There are things you can’t truly know unless you’ve lived through them. Sexual harrassment, childhood trauma, mass shootings – we read about them, but unless you’ve been there (and I haven’t), you can’t truly bridge the gap between cognizance and experience. This is where art comes in. A portrayal of traumatic events can tap into emotions and bring about empathy that might not otherwise be obtainable. On her new album, Pirate Queen, Nico Padden brings events like these to life. The musical renderings of these emotional scars – some from her own experiences, others coming from people in her life – help us understand those traumatic moments a little better, as well as offering strength and resilience to those who have been there.
Padden’s style has been described as a “one-woman folk-rock riot,” and “Burning Rome to the Ground ” fits that take-no-prisoners ethos. Whether describing leaving an abusive relationship (“She was done playing mouse”), outing beyond creepy colleagues or decrying gun violence (“The pain that only a mother/Could ever know or sustain”), the singer, through her characters, takes on each obstacle loudly and proudly. Later in the album, “27 Heartbeats” zeroes in on school shootings with subtle accompaniment (primarily acoustic guitar and cello) and chilling detail. Padden retells the story of a Sandy Hook teacher who saved her students – “The quiet game/A prize for the winner/They know the drill, drill, drill” – and also asked why nothing – NOTHING – changed after that day in December of 2012 – “Do they know in their 27 little hearts/That we don’t regard their human value?”
Much of the strength that Padden exhibits comes from family and friends. The title track is a tribute to her musical supporters, as well as a promise to represent them – “I will hold your pain in my mouth/And I will speak until the words can come out/Of you.” “Four Hands on the Helm” is a seaworthy shout-out to the partnership that she and her husband have built, which has allowed them both to overcome major obstacles. “Mother and Father” is a banjo-led appreciation of the contrasts between her parents and how they’ve shaped her – “Everything I am I stole from them” (appropriately, the prettiest vocal harmonies on the record are found on this track). And “The Death of the Princess” is a fond goodbye to Padden’s grandfather, complete with the mixed-up feelings that attend the death of a relative from whom much has been learned – “My grief is so vigorous/My direction’s ambiguous.” Songwriters can give us a perspective on feelings we’ve not known personally, but the best ones can also take a more universal emotion, like loss, and phrase it in a way that’s relatable to us all.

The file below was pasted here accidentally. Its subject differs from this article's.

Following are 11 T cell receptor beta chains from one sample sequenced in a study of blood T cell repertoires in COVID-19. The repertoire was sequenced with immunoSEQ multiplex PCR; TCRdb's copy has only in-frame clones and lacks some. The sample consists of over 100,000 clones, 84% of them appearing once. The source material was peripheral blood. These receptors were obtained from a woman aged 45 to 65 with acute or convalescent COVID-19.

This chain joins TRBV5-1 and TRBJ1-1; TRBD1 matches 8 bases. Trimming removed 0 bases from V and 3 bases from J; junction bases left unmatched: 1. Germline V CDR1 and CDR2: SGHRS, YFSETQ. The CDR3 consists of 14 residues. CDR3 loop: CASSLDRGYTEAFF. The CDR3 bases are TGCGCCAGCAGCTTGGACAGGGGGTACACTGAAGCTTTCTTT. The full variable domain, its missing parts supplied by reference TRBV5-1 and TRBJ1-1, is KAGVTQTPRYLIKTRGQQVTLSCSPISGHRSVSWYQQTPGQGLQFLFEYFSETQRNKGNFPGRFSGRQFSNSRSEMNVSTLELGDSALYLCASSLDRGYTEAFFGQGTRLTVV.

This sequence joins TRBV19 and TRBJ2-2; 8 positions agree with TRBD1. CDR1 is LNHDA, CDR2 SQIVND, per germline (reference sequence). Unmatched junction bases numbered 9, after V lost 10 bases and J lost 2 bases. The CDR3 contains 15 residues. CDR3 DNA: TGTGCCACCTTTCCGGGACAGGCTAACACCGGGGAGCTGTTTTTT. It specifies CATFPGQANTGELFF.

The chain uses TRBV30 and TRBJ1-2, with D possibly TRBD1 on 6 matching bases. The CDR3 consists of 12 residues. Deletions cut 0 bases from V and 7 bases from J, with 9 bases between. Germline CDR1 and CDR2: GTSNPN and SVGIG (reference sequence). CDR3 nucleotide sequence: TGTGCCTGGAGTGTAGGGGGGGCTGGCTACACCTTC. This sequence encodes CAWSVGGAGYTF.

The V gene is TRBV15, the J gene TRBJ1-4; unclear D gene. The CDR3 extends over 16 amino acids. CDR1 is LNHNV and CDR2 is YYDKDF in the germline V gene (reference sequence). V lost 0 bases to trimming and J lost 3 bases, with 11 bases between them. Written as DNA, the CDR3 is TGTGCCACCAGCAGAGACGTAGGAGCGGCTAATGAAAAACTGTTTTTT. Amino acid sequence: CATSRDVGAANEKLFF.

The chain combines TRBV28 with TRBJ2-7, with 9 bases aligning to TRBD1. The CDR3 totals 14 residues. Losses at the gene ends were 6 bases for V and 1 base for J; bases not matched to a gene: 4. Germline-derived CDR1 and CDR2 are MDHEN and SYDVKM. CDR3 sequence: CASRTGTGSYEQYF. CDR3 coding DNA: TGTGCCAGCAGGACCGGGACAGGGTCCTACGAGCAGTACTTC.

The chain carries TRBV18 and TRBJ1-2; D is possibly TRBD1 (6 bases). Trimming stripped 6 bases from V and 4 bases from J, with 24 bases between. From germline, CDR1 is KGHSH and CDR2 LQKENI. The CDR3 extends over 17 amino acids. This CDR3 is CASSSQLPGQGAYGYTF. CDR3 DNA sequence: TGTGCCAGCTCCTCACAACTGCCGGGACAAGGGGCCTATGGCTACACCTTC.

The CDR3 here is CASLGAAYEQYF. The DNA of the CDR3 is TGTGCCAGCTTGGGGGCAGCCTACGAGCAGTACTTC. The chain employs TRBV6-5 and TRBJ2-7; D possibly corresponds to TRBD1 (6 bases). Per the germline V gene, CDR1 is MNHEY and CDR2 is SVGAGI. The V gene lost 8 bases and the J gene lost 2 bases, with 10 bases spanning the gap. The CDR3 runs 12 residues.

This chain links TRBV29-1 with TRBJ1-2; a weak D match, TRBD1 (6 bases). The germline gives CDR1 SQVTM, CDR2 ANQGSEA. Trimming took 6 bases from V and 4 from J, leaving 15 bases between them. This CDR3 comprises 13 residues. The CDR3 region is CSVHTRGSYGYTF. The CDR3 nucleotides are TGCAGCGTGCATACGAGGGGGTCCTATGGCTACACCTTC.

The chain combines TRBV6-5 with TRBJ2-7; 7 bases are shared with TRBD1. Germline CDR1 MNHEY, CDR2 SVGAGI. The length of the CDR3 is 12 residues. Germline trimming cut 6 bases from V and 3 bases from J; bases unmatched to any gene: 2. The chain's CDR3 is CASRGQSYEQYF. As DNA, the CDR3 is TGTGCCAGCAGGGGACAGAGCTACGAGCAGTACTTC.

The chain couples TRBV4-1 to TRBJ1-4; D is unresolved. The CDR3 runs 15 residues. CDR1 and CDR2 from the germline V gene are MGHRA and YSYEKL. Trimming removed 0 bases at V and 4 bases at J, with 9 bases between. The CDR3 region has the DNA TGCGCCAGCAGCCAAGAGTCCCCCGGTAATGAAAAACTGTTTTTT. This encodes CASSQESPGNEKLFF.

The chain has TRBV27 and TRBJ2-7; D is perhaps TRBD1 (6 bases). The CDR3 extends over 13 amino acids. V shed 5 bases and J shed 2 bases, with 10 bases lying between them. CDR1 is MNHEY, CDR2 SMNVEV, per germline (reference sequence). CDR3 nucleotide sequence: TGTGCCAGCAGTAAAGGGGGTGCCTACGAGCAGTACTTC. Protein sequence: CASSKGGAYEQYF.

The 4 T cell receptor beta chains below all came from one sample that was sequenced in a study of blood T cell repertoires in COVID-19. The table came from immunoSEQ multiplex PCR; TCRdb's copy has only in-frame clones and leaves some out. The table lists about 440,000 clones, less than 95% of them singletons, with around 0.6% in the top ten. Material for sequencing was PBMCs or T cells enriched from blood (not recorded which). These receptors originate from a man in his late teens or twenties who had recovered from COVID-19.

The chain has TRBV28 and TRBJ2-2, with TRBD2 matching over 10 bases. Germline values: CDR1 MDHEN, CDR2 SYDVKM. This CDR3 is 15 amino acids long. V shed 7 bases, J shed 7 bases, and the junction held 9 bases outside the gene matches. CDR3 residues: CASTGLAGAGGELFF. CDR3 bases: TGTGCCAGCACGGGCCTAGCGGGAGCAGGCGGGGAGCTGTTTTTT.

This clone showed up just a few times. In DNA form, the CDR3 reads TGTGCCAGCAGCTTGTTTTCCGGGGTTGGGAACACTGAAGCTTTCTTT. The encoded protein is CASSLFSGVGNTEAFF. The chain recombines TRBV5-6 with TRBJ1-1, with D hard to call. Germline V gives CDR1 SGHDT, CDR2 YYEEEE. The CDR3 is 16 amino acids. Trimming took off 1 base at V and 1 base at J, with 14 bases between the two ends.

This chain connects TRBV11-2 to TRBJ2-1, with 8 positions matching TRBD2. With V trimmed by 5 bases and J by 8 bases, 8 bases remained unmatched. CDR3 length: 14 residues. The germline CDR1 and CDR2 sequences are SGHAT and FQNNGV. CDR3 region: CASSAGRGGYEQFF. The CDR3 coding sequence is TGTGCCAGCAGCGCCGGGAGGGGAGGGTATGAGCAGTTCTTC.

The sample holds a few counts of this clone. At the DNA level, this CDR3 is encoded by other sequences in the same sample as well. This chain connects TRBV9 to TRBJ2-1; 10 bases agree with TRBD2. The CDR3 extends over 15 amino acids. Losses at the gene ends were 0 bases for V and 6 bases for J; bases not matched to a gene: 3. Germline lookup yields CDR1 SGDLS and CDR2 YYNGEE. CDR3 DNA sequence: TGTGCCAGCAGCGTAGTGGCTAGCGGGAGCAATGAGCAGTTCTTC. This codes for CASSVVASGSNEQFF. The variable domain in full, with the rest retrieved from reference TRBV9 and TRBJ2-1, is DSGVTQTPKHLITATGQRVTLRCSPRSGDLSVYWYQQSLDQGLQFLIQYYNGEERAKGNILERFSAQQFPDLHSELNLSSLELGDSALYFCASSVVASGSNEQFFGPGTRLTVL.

Song I Can’t Wait to Hear Live: “Bar on 63rd” – It starts off feeling like a night out but ends up back home with a songwriter who’s less than fulfilled by shelving her best work in favor of easy crowd pleasers – “My pocket full of song requests that I turned into twenties/I’ll pay some bills tomorrow and keep waiting for a spark.” We’ve all been there, no matter the job title.
Pirate Queen was recorded and mixed by Kevin Kelly and mastered by Mike Kalajian. All songs were written by Padden. Additional musicians on the album include Kelly (bass, organ), Greg Padden (piano), Jon Mele (drums), Rob Flax (violin, mandolin), Max Ross (electric guitar), Chris Howard (hand percussion), Nick Russo (banjo, resonator guitar), James Acampora (cello), Olivia Brownlee (banjo), and Rorie Kelly, Katelyn Richards, Laurie Anne Creus, Betina Hershey, Katie Tenenbaum, Christine Sweeney, Lauren Duffy and Margaret Krebs (harmony vocals).
Order Pirate Queen (out Jan. 28) here: https://show.co/21LZEip
Check out show dates here: https://nicopadden.com/shows
Enjoy new Americana music on our playlist, here: New Americana Music playlist by Americana Highways